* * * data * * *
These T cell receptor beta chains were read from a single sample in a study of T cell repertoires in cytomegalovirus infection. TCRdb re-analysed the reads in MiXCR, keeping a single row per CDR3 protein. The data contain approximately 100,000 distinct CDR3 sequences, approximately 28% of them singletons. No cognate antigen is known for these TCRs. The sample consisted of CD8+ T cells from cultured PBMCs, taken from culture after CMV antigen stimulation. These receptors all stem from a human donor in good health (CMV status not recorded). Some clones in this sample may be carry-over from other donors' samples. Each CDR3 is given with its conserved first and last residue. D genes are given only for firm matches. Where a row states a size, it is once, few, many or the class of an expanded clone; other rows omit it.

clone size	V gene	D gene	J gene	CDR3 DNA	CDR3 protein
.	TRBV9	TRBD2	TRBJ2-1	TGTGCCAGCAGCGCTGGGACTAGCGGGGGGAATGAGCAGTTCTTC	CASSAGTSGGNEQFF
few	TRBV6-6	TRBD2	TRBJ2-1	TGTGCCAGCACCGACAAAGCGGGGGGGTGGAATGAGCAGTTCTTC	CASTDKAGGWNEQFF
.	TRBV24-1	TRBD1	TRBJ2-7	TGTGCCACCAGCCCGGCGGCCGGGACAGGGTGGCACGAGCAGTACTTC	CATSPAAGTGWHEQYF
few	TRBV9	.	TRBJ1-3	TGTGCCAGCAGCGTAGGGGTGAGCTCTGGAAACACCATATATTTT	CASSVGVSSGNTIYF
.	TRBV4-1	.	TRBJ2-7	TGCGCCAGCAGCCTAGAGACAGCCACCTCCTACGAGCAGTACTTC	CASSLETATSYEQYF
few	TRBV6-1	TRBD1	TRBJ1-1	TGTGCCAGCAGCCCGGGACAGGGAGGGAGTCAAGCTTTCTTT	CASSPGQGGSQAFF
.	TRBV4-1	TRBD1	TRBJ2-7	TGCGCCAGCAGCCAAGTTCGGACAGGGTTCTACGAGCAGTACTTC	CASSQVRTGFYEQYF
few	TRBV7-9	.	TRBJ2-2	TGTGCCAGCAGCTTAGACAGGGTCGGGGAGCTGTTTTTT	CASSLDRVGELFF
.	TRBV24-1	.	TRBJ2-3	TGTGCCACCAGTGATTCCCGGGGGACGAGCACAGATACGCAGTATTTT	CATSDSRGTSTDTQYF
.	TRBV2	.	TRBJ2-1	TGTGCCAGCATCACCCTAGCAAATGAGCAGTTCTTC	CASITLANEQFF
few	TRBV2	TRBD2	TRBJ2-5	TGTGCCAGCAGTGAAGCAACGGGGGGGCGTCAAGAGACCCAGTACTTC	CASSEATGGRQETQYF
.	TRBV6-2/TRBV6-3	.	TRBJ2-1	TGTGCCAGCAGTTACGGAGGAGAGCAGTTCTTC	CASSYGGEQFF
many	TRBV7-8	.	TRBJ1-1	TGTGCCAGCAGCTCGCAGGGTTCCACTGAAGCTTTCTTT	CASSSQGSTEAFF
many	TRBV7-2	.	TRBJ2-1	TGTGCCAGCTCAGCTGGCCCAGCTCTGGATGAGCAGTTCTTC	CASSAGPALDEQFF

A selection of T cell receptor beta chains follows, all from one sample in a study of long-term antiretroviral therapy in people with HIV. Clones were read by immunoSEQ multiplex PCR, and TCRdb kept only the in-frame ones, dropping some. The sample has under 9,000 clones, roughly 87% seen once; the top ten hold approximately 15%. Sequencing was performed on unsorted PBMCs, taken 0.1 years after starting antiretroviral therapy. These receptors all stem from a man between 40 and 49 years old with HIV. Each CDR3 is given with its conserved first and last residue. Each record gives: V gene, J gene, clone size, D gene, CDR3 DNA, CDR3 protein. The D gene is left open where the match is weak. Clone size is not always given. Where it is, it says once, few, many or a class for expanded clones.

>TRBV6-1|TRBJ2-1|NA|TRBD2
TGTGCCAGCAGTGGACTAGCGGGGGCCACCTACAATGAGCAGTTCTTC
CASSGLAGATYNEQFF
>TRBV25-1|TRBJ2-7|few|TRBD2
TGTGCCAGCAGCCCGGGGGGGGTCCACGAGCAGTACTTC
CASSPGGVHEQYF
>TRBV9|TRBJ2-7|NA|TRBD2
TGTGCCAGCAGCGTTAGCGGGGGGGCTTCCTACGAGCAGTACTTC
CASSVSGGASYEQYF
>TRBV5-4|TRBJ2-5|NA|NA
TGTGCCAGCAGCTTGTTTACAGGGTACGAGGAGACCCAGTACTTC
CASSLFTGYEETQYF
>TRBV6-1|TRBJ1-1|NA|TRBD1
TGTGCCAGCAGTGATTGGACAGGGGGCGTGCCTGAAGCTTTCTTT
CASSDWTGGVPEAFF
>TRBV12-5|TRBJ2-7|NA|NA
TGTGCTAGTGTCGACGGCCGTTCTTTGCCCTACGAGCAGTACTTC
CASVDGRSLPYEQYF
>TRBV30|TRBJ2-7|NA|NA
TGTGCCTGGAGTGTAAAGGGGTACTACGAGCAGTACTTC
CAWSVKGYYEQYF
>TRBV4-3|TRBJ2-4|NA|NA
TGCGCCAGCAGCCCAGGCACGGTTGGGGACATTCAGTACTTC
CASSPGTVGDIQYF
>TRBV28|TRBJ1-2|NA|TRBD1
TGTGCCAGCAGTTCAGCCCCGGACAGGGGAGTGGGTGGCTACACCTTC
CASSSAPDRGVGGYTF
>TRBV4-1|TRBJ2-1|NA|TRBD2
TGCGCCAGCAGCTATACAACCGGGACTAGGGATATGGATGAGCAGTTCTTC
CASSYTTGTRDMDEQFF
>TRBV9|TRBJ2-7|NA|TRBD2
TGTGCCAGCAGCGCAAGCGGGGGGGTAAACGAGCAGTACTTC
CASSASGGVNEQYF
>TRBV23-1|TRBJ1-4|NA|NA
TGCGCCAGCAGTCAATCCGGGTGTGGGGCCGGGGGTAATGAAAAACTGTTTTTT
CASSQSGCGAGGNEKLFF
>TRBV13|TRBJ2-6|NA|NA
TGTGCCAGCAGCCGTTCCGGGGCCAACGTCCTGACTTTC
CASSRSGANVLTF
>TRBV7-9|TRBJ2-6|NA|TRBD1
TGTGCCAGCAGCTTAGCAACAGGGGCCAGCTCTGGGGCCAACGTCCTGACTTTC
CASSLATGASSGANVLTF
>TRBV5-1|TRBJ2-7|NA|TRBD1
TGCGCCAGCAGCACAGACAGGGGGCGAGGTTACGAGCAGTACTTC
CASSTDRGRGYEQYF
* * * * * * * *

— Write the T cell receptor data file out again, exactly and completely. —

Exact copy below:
These T cell receptor beta chains were read from a single sample in a study of T cell repertoires in cytomegalovirus infection. TCRdb re-analysed the reads in MiXCR, keeping a single row per CDR3 protein. The data contain approximately 100,000 distinct CDR3 sequences, approximately 28% of them singletons. No cognate antigen is known for these TCRs. The sample consisted of CD8+ T cells from cultured PBMCs, taken from culture after CMV antigen stimulation. These receptors all stem from a human donor in good health (CMV status not recorded). Some clones in this sample may be carry-over from other donors' samples. Each CDR3 is given with its conserved first and last residue. D genes are given only for firm matches. Where a row states a size, it is once, few, many or the class of an expanded clone; other rows omit it.

clone size	V gene	D gene	J gene	CDR3 DNA	CDR3 protein
.	TRBV9	TRBD2	TRBJ2-1	TGTGCCAGCAGCGCTGGGACTAGCGGGGGGAATGAGCAGTTCTTC	CASSAGTSGGNEQFF
few	TRBV6-6	TRBD2	TRBJ2-1	TGTGCCAGCACCGACAAAGCGGGGGGGTGGAATGAGCAGTTCTTC	CASTDKAGGWNEQFF
.	TRBV24-1	TRBD1	TRBJ2-7	TGTGCCACCAGCCCGGCGGCCGGGACAGGGTGGCACGAGCAGTACTTC	CATSPAAGTGWHEQYF
few	TRBV9	.	TRBJ1-3	TGTGCCAGCAGCGTAGGGGTGAGCTCTGGAAACACCATATATTTT	CASSVGVSSGNTIYF
.	TRBV4-1	.	TRBJ2-7	TGCGCCAGCAGCCTAGAGACAGCCACCTCCTACGAGCAGTACTTC	CASSLETATSYEQYF
few	TRBV6-1	TRBD1	TRBJ1-1	TGTGCCAGCAGCCCGGGACAGGGAGGGAGTCAAGCTTTCTTT	CASSPGQGGSQAFF
.	TRBV4-1	TRBD1	TRBJ2-7	TGCGCCAGCAGCCAAGTTCGGACAGGGTTCTACGAGCAGTACTTC	CASSQVRTGFYEQYF
few	TRBV7-9	.	TRBJ2-2	TGTGCCAGCAGCTTAGACAGGGTCGGGGAGCTGTTTTTT	CASSLDRVGELFF
.	TRBV24-1	.	TRBJ2-3	TGTGCCACCAGTGATTCCCGGGGGACGAGCACAGATACGCAGTATTTT	CATSDSRGTSTDTQYF
.	TRBV2	.	TRBJ2-1	TGTGCCAGCATCACCCTAGCAAATGAGCAGTTCTTC	CASITLANEQFF
few	TRBV2	TRBD2	TRBJ2-5	TGTGCCAGCAGTGAAGCAACGGGGGGGCGTCAAGAGACCCAGTACTTC	CASSEATGGRQETQYF
.	TRBV6-2/TRBV6-3	.	TRBJ2-1	TGTGCCAGCAGTTACGGAGGAGAGCAGTTCTTC	CASSYGGEQFF
many	TRBV7-8	.	TRBJ1-1	TGTGCCAGCAGCTCGCAGGGTTCCACTGAAGCTTTCTTT	CASSSQGSTEAFF
many	TRBV7-2	.	TRBJ2-1	TGTGCCAGCTCAGCTGGCCCAGCTCTGGATGAGCAGTTCTTC	CASSAGPALDEQFF

A selection of T cell receptor beta chains follows, all from one sample in a study of long-term antiretroviral therapy in people with HIV. Clones were read by immunoSEQ multiplex PCR, and TCRdb kept only the in-frame ones, dropping some. The sample has under 9,000 clones, roughly 87% seen once; the top ten hold approximately 15%. Sequencing was performed on unsorted PBMCs, taken 0.1 years after starting antiretroviral therapy. These receptors all stem from a man between 40 and 49 years old with HIV. Each CDR3 is given with its conserved first and last residue. Each record gives: V gene, J gene, clone size, D gene, CDR3 DNA, CDR3 protein. The D gene is left open where the match is weak. Clone size is not always given. Where it is, it says once, few, many or a class for expanded clones.

>TRBV6-1|TRBJ2-1|NA|TRBD2
TGTGCCAGCAGTGGACTAGCGGGGGCCACCTACAATGAGCAGTTCTTC
CASSGLAGATYNEQFF
>TRBV25-1|TRBJ2-7|few|TRBD2
TGTGCCAGCAGCCCGGGGGGGGTCCACGAGCAGTACTTC
CASSPGGVHEQYF
>TRBV9|TRBJ2-7|NA|TRBD2
TGTGCCAGCAGCGTTAGCGGGGGGGCTTCCTACGAGCAGTACTTC
CASSVSGGASYEQYF
>TRBV5-4|TRBJ2-5|NA|NA
TGTGCCAGCAGCTTGTTTACAGGGTACGAGGAGACCCAGTACTTC
CASSLFTGYEETQYF
>TRBV6-1|TRBJ1-1|NA|TRBD1
TGTGCCAGCAGTGATTGGACAGGGGGCGTGCCTGAAGCTTTCTTT
CASSDWTGGVPEAFF
>TRBV12-5|TRBJ2-7|NA|NA
TGTGCTAGTGTCGACGGCCGTTCTTTGCCCTACGAGCAGTACTTC
CASVDGRSLPYEQYF
>TRBV30|TRBJ2-7|NA|NA
TGTGCCTGGAGTGTAAAGGGGTACTACGAGCAGTACTTC
CAWSVKGYYEQYF
>TRBV4-3|TRBJ2-4|NA|NA
TGCGCCAGCAGCCCAGGCACGGTTGGGGACATTCAGTACTTC
CASSPGTVGDIQYF
>TRBV28|TRBJ1-2|NA|TRBD1
TGTGCCAGCAGTTCAGCCCCGGACAGGGGAGTGGGTGGCTACACCTTC
CASSSAPDRGVGGYTF
>TRBV4-1|TRBJ2-1|NA|TRBD2
TGCGCCAGCAGCTATACAACCGGGACTAGGGATATGGATGAGCAGTTCTTC
CASSYTTGTRDMDEQFF
>TRBV9|TRBJ2-7|NA|TRBD2
TGTGCCAGCAGCGCAAGCGGGGGGGTAAACGAGCAGTACTTC
CASSASGGVNEQYF
>TRBV23-1|TRBJ1-4|NA|NA
TGCGCCAGCAGTCAATCCGGGTGTGGGGCCGGGGGTAATGAAAAACTGTTTTTT
CASSQSGCGAGGNEKLFF
>TRBV13|TRBJ2-6|NA|NA
TGTGCCAGCAGCCGTTCCGGGGCCAACGTCCTGACTTTC
CASSRSGANVLTF
>TRBV7-9|TRBJ2-6|NA|TRBD1
TGTGCCAGCAGCTTAGCAACAGGGGCCAGCTCTGGGGCCAACGTCCTGACTTTC
CASSLATGASSGANVLTF
>TRBV5-1|TRBJ2-7|NA|TRBD1
TGCGCCAGCAGCACAGACAGGGGGCGAGGTTACGAGCAGTACTTC
CASSTDRGRGYEQYF